(a) Schematic diagrams showing one single-crystal, three-point beam loading the key regions of interest for slip, the predominant slip activity, the locations and beam faces at which HR-DIC and HR-EBSD characterization have been carried out, and finally, the progressively increasing load cycles applied. (b) Identification of FCC slip directions and normal, and slip direction number designations used throughout this section of the article, shown with respect to an orthogonal RHS (x, y, z) reference system (figure adapted from Ref. 25)

Fig. 2

(a) Comparison of the experimentally (HR-DIC) measured and the crystal plasticity predicted slip fields for sample 1 on the DIC face. Slip systems 3 and 10 shown in Fig. 1 are found to predominate, and their spatial distributions are well captured by the crystal plasticity model. (b) The HR-DIC measured and the CPFE determined accumulated plastic strain corresponding to the cycles shown, obtained by averaging the measured and the predicted strains over the region of interest (figure adapted from Ref. 25)

From the experiment, two major slip fields are observed: (I) one located within the major tensile region and the extent of this field varies along the length of the beam, as the sample is deformed under three-point bending; and (II) horizontal slip bands operating near the apparent neutral axis on the right of the imaged beam section.

The shape and extent of these fields were well captured by the CPFE modeling, and the results are compared with the OM observed slip activities in Fig. 2a. From the CPFE model, it is apparent that the anisotropic nature of crystal deformation is essential in capturing the nature of plastic slip, even in this simple test, demonstrated by the second slip system activation. The second validation of the operation of these slip systems has been confirmed by using slip trace analysis, and the active slip systems matched well with the CPFE predictions.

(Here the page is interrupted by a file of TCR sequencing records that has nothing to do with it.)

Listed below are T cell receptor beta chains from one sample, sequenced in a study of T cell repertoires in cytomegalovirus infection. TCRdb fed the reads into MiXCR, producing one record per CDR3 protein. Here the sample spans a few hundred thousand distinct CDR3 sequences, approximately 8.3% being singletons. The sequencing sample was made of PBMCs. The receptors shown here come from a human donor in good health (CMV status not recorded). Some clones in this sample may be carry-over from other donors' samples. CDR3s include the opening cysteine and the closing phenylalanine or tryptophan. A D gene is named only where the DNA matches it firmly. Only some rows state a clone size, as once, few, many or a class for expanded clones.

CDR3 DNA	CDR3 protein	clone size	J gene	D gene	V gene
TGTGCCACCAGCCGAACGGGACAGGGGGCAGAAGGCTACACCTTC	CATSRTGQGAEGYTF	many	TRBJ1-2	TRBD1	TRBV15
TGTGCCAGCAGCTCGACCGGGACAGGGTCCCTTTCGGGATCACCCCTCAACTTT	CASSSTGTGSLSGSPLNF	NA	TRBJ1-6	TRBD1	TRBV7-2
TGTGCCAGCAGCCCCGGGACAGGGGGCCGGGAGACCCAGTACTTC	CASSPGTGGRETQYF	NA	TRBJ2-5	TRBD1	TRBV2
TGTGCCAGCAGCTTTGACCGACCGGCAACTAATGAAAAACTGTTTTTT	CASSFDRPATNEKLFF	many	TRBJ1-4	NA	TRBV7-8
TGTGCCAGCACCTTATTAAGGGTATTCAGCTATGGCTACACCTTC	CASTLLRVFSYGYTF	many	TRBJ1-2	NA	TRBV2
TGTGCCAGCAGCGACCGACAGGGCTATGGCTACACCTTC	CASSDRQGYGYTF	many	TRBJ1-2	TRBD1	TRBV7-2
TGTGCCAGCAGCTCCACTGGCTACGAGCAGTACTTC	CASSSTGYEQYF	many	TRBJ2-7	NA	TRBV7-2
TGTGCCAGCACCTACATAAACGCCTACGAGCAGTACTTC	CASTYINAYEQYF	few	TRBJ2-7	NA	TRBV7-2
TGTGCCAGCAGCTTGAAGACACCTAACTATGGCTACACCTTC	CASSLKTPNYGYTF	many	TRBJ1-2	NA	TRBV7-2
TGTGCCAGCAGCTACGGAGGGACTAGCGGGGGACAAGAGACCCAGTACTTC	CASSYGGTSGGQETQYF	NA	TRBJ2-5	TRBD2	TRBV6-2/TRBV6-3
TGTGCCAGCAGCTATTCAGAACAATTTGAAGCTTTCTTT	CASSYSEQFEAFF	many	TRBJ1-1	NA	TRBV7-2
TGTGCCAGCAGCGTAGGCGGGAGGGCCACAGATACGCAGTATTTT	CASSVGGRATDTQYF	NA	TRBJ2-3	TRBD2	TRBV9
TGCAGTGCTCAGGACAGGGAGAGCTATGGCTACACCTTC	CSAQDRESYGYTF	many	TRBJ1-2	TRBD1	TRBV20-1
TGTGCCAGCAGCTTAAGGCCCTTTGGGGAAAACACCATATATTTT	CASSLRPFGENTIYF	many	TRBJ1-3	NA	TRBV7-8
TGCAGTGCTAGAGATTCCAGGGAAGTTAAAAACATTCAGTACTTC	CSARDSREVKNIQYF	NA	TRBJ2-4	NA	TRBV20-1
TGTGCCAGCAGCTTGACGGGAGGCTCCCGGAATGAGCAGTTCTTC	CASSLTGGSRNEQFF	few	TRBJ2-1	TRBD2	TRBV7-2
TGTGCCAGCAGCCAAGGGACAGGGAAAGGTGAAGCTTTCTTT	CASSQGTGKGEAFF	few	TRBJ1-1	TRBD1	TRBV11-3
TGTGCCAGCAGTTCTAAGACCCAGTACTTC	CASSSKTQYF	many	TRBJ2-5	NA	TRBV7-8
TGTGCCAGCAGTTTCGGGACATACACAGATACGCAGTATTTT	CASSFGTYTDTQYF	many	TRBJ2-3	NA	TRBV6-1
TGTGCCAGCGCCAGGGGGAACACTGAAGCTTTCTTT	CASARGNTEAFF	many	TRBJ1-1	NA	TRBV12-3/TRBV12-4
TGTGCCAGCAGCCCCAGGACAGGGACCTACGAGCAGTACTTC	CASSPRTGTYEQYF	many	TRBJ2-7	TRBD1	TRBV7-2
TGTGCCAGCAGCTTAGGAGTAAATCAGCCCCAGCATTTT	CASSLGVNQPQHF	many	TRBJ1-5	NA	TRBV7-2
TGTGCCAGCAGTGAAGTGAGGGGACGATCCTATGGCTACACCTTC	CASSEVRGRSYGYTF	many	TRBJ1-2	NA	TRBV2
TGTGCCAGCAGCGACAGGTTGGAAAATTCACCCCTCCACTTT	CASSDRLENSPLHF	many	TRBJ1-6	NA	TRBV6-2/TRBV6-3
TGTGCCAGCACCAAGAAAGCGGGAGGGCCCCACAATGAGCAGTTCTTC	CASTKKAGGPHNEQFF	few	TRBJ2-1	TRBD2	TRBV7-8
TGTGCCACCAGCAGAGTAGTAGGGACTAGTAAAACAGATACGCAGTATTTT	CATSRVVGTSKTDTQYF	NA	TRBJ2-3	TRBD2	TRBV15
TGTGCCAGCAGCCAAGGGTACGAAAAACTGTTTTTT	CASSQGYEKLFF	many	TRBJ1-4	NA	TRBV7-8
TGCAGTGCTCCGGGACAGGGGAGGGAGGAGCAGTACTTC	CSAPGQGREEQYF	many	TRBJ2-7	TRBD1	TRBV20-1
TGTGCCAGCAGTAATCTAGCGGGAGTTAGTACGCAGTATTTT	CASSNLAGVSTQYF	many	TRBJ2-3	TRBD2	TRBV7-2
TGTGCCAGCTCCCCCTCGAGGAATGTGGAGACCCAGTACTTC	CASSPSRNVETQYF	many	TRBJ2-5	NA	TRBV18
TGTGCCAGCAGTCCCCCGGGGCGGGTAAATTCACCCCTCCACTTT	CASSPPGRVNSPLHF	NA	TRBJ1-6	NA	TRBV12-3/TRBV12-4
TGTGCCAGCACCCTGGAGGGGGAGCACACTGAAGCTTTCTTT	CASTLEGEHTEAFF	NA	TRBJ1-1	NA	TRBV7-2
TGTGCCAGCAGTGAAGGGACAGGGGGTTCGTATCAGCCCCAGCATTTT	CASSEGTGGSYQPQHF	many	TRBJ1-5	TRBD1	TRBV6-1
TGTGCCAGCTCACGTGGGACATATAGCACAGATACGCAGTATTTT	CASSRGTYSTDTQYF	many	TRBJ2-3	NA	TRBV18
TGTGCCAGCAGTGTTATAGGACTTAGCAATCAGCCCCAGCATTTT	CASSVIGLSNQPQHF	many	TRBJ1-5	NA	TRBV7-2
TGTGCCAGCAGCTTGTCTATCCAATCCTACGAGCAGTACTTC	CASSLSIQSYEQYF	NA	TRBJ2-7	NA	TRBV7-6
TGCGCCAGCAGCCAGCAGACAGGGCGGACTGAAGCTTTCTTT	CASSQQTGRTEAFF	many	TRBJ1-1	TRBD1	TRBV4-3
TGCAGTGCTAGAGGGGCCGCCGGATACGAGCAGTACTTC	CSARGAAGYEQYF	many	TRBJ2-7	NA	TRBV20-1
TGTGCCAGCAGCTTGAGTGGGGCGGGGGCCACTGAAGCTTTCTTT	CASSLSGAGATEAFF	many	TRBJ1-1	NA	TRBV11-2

The HR-DIC was used to measure the strain field in a region of interest (ROI) of 250 μm × 250 μm size at the middle bottom region of the sample. As revealed in Fig. 2a, captured slip lines roughened and broadened with increasing load. The explicit heterogeneity of dislocation slip (i.e., discrete slip bands) at this length scale is necessarily smoothed out within the CPFE approach, and capturing this would need discrete dislocation modeling. Nevertheless, CPFE can capture the slip fields and the predicted effective strains that agree with those averaged from the HR-DIC measurements (see Fig. 2b). It should be noted that the elliptical ring surface feature in the OM image in Fig. 2a is an artefact as a result of sample preparation. An enlarged OM map of the sample can be found in Ref. 25. The fact that we capture the size, extent, and slip system type for the slip fields in both simulation and experiment, using a single-crystal exemplar, gives confidence about the accuracy of CPFE approach.

A more complex challenge is to capture the heterogeneous nature of a crystal slip in a sample with multiple grains. An oligocrystal sample, consisting of six grains within the ROI, is used. The CPFE model is shown in Fig. 3a. Individual in-plane plastic strain and rotation terms measured by HR-DIC at the ROI were compared with the CPFE predicted results. Quantitative and qualitative agreement between experiment and simulation is excellent, as shown by the HR-DIC experiments and CPFE simulations (Fig. 3b).
Fig. 3

(a) A large-grained Ni oligocrystal sample with a region of interest (ROI) identified and crystallographic orientations of grains 1, 2, and 3 shown, subject to three-point cyclic bend loading shown and the finite element discretization employed for the ROI. The insets show direct comparisons of the HR-DIC and the CPFE in-plane rotation measurement. The associated quantitative comparisons of experiment and simulation of the marked lines CC′ and DD′ are revealed in (b) (figure adapted from Ref. 25)

HR-EBSD Study of Plasticity in Polycrystals Containing a Second Phase

Nonmetallic inclusions are inevitably mixed into the Ni-based superalloy powders during the powder metallurgy (PM) forming process used to make components, such as turbine disks,26 , 27 and are often found to be the fatigue crack initiation sites28 , 29 and limit fatigue life of PM formed components. Inclusion sizes are carefully controlled by filtering out the large inclusions30 so that the remaining inclusion sizes are comparable with nickel powder particles, which are approximately the size of several grains.